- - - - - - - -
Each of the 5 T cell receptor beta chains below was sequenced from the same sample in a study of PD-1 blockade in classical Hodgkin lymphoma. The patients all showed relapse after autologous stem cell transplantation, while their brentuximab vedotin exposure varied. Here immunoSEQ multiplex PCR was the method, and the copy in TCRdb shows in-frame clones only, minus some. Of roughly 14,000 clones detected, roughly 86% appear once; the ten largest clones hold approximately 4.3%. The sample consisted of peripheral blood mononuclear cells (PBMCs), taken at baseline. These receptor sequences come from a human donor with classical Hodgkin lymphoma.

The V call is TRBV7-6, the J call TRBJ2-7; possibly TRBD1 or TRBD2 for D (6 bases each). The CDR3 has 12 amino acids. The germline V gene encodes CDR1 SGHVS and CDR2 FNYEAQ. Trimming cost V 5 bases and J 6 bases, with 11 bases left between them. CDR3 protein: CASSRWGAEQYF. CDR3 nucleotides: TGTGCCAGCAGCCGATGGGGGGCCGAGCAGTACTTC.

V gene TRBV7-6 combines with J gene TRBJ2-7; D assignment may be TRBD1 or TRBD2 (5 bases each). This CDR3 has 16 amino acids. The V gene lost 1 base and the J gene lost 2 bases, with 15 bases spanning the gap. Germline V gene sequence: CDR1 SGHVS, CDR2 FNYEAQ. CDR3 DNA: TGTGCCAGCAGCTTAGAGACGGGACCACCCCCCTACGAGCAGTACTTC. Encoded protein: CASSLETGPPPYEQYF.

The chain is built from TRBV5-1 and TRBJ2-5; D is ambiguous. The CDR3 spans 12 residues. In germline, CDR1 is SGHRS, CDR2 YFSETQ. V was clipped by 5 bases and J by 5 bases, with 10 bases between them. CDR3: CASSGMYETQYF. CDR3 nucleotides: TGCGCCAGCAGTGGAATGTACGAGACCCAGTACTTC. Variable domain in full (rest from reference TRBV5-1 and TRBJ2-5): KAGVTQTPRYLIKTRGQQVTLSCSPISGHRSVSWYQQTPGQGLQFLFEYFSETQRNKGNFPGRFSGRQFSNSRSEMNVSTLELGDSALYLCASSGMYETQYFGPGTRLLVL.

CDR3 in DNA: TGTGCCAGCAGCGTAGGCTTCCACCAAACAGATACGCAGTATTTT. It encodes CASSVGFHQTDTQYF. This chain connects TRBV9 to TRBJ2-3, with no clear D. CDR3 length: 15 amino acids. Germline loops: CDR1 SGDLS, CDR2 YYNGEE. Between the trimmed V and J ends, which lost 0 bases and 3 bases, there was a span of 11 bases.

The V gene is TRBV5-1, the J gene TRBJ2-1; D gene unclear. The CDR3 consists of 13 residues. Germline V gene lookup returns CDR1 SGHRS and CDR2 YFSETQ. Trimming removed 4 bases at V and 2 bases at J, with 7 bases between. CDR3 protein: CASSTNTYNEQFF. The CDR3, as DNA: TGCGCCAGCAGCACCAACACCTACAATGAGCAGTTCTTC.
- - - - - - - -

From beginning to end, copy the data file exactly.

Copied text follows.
Each of the 5 T cell receptor beta chains below was sequenced from the same sample in a study of PD-1 blockade in classical Hodgkin lymphoma. The patients all showed relapse after autologous stem cell transplantation, while their brentuximab vedotin exposure varied. Here immunoSEQ multiplex PCR was the method, and the copy in TCRdb shows in-frame clones only, minus some. Of roughly 14,000 clones detected, roughly 86% appear once; the ten largest clones hold approximately 4.3%. The sample consisted of peripheral blood mononuclear cells (PBMCs), taken at baseline. These receptor sequences come from a human donor with classical Hodgkin lymphoma.

The V call is TRBV7-6, the J call TRBJ2-7; possibly TRBD1 or TRBD2 for D (6 bases each). The CDR3 has 12 amino acids. The germline V gene encodes CDR1 SGHVS and CDR2 FNYEAQ. Trimming cost V 5 bases and J 6 bases, with 11 bases left between them. CDR3 protein: CASSRWGAEQYF. CDR3 nucleotides: TGTGCCAGCAGCCGATGGGGGGCCGAGCAGTACTTC.

V gene TRBV7-6 combines with J gene TRBJ2-7; D assignment may be TRBD1 or TRBD2 (5 bases each). This CDR3 has 16 amino acids. The V gene lost 1 base and the J gene lost 2 bases, with 15 bases spanning the gap. Germline V gene sequence: CDR1 SGHVS, CDR2 FNYEAQ. CDR3 DNA: TGTGCCAGCAGCTTAGAGACGGGACCACCCCCCTACGAGCAGTACTTC. Encoded protein: CASSLETGPPPYEQYF.

The chain is built from TRBV5-1 and TRBJ2-5; D is ambiguous. The CDR3 spans 12 residues. In germline, CDR1 is SGHRS, CDR2 YFSETQ. V was clipped by 5 bases and J by 5 bases, with 10 bases between them. CDR3: CASSGMYETQYF. CDR3 nucleotides: TGCGCCAGCAGTGGAATGTACGAGACCCAGTACTTC. Variable domain in full (rest from reference TRBV5-1 and TRBJ2-5): KAGVTQTPRYLIKTRGQQVTLSCSPISGHRSVSWYQQTPGQGLQFLFEYFSETQRNKGNFPGRFSGRQFSNSRSEMNVSTLELGDSALYLCASSGMYETQYFGPGTRLLVL.

CDR3 in DNA: TGTGCCAGCAGCGTAGGCTTCCACCAAACAGATACGCAGTATTTT. It encodes CASSVGFHQTDTQYF. This chain connects TRBV9 to TRBJ2-3, with no clear D. CDR3 length: 15 amino acids. Germline loops: CDR1 SGDLS, CDR2 YYNGEE. Between the trimmed V and J ends, which lost 0 bases and 3 bases, there was a span of 11 bases.

The V gene is TRBV5-1, the J gene TRBJ2-1; D gene unclear. The CDR3 consists of 13 residues. Germline V gene lookup returns CDR1 SGHRS and CDR2 YFSETQ. Trimming removed 4 bases at V and 2 bases at J, with 7 bases between. CDR3 protein: CASSTNTYNEQFF. The CDR3, as DNA: TGCGCCAGCAGCACCAACACCTACAATGAGCAGTTCTTC.